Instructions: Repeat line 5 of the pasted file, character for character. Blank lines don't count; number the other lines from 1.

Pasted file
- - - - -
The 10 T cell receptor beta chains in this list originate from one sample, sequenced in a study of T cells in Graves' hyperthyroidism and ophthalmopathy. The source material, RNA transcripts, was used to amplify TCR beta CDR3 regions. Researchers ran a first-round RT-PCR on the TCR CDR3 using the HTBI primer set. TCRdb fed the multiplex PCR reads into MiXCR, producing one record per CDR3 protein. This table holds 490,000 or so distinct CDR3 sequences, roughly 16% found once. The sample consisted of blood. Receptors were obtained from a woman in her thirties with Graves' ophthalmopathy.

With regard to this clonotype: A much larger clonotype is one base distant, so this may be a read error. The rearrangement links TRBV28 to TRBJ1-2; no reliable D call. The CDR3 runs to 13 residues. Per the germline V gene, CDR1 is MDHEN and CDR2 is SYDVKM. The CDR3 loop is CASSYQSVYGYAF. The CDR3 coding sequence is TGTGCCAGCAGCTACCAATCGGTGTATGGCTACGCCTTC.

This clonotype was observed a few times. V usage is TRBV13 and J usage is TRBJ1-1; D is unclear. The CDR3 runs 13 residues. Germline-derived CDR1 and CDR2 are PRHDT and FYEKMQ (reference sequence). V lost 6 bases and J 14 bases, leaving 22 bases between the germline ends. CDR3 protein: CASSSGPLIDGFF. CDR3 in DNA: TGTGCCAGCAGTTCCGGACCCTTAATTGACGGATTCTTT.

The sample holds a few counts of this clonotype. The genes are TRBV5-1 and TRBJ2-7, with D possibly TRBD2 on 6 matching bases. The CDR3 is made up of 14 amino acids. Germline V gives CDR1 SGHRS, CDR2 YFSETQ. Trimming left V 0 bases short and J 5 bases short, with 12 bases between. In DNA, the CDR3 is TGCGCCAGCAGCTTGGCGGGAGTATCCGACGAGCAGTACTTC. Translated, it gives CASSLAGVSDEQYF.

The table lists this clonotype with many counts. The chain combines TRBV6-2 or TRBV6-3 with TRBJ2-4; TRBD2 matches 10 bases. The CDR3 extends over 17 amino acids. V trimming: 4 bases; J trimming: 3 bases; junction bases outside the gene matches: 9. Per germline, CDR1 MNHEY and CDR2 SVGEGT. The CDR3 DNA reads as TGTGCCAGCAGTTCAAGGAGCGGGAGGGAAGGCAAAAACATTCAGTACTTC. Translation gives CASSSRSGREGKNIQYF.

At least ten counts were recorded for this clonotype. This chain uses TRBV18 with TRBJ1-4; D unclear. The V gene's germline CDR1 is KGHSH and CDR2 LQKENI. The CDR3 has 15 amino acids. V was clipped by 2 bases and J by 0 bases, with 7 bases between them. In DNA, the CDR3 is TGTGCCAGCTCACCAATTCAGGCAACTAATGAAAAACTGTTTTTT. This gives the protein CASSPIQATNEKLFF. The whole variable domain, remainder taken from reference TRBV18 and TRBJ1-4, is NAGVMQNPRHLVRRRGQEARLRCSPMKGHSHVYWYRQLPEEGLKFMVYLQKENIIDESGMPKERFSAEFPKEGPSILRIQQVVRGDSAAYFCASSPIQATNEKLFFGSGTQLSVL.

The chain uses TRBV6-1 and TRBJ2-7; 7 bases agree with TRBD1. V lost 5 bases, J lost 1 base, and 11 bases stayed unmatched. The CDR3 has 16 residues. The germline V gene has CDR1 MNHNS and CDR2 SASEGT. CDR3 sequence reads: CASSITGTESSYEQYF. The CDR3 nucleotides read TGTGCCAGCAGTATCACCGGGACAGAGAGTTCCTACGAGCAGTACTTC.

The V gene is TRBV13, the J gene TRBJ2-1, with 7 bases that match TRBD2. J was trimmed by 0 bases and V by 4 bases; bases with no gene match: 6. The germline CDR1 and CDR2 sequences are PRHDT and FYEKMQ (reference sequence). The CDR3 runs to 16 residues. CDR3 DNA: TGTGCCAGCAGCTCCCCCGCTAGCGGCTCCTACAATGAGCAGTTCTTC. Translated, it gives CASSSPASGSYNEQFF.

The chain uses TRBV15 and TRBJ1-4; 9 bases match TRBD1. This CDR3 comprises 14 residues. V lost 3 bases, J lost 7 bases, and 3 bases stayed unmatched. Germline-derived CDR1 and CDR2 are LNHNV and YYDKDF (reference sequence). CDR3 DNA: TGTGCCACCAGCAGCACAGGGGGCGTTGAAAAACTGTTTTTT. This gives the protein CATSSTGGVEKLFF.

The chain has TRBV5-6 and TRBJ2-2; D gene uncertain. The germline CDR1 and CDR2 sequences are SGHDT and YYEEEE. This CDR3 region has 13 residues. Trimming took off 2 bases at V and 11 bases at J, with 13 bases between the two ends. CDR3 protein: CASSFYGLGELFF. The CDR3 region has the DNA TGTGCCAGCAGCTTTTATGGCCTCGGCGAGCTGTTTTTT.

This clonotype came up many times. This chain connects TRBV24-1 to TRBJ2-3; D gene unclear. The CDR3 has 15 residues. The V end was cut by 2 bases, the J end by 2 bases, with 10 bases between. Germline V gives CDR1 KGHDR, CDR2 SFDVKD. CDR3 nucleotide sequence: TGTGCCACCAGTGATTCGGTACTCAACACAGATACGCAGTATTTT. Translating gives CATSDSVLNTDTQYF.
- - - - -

The table lists this clonotype with many counts. The chain combines TRBV6-2 or TRBV6-3 with TRBJ2-4; TRBD2 matches 10 bases. The CDR3 extends over 17 amino acids. V trimming: 4 bases; J trimming: 3 bases; junction bases outside the gene matches: 9. Per germline, CDR1 MNHEY and CDR2 SVGEGT. The CDR3 DNA reads as TGTGCCAGCAGTTCAAGGAGCGGGAGGGAAGGCAAAAACATTCAGTACTTC. Translation gives CASSSRSGREGKNIQYF.